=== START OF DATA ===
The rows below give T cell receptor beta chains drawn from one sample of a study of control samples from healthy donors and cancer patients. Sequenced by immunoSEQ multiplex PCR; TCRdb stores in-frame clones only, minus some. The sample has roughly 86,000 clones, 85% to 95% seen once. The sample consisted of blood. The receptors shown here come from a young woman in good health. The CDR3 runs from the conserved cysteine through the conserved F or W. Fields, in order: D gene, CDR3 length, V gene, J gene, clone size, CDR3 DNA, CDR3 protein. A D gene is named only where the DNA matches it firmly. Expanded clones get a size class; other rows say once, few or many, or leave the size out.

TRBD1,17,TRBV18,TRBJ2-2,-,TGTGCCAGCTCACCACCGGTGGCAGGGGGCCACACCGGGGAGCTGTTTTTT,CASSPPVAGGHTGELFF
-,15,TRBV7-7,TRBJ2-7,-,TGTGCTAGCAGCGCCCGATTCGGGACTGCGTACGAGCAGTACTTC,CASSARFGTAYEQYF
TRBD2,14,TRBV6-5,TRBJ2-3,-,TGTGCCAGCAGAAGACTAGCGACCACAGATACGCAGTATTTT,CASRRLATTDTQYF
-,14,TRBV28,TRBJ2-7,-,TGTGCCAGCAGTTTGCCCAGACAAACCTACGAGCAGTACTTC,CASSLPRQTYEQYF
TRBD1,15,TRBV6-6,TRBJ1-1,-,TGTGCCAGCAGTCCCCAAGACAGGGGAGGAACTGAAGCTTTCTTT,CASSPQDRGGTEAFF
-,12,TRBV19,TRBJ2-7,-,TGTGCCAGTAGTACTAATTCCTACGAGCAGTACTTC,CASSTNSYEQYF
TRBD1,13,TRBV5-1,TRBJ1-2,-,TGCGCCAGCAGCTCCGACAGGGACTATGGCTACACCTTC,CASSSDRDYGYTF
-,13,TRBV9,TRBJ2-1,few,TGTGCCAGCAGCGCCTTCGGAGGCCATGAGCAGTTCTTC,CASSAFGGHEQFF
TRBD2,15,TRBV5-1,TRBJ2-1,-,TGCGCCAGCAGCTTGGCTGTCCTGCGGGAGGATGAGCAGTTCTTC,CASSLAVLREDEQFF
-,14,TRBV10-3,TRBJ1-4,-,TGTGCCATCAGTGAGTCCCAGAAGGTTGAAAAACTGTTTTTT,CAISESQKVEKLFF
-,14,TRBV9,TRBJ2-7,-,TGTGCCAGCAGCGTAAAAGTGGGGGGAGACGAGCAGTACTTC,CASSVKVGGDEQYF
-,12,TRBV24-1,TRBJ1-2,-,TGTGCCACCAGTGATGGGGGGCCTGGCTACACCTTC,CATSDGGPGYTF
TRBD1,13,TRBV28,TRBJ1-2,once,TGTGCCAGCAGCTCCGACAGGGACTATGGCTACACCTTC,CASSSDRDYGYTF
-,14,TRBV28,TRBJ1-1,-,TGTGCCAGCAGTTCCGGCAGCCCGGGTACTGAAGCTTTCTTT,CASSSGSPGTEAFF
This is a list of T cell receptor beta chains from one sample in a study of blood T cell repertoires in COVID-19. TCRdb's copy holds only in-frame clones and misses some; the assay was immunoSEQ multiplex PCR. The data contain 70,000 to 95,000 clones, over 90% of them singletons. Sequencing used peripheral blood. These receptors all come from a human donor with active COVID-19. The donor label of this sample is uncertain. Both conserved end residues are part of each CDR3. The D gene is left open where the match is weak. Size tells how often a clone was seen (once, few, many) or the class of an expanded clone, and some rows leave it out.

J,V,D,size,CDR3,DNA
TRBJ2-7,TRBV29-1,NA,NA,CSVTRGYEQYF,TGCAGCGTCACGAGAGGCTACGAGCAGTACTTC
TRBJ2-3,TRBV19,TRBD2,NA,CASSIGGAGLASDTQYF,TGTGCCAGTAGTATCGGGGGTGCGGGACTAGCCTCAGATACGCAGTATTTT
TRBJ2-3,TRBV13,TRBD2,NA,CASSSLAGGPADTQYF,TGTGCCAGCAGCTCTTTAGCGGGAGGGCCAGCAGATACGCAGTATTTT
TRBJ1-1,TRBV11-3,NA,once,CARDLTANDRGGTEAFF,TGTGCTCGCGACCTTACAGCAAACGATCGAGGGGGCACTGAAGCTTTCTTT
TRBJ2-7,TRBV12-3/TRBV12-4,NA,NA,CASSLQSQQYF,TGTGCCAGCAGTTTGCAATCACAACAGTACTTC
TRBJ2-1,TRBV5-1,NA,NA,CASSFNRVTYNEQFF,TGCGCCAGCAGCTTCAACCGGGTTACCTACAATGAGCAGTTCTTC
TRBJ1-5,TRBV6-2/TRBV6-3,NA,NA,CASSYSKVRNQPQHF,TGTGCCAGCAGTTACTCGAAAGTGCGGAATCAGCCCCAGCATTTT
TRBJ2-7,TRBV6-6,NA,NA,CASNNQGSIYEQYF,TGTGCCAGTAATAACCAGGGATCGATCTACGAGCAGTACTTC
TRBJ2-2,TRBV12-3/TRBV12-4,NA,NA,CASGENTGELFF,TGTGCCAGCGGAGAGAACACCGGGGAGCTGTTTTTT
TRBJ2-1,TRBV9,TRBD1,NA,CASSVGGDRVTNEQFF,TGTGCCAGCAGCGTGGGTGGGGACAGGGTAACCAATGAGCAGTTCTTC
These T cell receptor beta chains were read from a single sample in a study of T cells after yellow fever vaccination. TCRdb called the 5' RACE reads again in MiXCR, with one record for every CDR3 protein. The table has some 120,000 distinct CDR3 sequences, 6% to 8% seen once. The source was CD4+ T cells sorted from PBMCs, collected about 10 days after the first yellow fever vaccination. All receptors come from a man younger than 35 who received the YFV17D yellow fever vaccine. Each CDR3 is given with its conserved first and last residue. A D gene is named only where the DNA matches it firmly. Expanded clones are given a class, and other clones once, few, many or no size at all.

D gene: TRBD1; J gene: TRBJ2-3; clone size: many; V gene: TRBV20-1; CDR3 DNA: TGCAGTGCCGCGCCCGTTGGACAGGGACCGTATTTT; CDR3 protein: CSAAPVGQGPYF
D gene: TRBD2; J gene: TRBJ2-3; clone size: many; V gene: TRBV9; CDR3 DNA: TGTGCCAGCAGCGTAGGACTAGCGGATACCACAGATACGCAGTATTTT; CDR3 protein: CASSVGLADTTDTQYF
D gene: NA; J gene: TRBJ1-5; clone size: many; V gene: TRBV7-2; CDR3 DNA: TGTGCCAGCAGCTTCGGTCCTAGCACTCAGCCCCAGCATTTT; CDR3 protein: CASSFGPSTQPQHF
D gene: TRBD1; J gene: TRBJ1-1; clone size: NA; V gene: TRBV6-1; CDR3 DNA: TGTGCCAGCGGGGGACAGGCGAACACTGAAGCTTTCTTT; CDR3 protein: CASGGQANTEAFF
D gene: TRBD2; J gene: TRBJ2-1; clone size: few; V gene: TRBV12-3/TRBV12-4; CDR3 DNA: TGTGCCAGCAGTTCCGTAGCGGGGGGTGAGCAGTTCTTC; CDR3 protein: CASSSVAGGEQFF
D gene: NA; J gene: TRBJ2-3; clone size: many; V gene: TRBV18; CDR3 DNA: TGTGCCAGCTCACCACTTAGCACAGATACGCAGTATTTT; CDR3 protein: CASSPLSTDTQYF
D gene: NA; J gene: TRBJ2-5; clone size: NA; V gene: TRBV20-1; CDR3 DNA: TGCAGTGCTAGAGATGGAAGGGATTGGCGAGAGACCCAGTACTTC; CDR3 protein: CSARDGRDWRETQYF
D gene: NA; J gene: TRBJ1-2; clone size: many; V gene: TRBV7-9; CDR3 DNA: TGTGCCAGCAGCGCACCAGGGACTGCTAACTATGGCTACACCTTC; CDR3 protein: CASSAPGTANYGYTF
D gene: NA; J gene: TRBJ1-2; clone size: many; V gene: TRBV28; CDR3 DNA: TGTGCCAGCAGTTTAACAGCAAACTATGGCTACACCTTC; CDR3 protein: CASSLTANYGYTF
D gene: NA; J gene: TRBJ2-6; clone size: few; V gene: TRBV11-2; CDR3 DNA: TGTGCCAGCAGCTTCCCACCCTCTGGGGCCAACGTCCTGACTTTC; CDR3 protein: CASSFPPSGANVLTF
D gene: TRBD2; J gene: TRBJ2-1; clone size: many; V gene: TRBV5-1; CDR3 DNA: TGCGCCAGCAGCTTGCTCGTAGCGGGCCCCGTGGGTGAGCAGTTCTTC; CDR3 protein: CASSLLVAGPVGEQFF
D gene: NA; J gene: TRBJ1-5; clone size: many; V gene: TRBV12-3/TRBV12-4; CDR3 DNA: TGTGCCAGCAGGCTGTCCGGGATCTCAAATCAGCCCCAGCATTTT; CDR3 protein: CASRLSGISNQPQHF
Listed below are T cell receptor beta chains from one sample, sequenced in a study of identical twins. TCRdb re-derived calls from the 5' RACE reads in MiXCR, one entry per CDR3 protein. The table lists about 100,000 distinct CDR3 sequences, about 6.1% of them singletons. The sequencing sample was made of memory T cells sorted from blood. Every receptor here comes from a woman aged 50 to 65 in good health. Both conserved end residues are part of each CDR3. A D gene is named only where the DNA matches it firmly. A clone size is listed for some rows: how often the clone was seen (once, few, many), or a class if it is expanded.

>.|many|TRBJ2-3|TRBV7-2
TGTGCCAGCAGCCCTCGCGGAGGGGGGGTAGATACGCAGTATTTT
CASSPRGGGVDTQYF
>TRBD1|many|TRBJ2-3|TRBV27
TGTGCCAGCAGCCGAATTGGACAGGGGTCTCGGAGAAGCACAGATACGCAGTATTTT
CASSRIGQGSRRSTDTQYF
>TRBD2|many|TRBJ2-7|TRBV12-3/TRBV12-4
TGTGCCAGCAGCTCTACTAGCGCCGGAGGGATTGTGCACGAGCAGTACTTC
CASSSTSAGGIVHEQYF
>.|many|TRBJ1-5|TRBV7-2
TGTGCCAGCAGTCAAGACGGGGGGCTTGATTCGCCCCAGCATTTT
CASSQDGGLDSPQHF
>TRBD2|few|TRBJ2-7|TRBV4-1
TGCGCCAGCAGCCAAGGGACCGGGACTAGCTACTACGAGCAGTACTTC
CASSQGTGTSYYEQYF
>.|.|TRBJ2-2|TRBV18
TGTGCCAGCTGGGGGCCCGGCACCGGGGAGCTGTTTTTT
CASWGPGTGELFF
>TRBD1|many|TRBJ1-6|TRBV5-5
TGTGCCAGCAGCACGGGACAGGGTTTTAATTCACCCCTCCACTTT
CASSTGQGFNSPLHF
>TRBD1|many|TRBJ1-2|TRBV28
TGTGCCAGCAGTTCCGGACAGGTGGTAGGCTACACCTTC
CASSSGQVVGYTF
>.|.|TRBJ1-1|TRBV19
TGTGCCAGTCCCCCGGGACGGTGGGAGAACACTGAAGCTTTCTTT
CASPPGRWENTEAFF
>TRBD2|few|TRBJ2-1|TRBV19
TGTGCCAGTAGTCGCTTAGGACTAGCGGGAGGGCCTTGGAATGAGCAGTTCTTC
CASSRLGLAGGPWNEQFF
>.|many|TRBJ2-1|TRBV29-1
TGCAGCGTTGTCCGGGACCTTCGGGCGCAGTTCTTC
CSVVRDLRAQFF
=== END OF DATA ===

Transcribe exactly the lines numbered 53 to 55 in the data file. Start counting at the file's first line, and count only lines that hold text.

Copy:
CASSQDGGLDSPQHF
>TRBD2|few|TRBJ2-7|TRBV4-1
TGCGCCAGCAGCCAAGGGACCGGGACTAGCTACTACGAGCAGTACTTC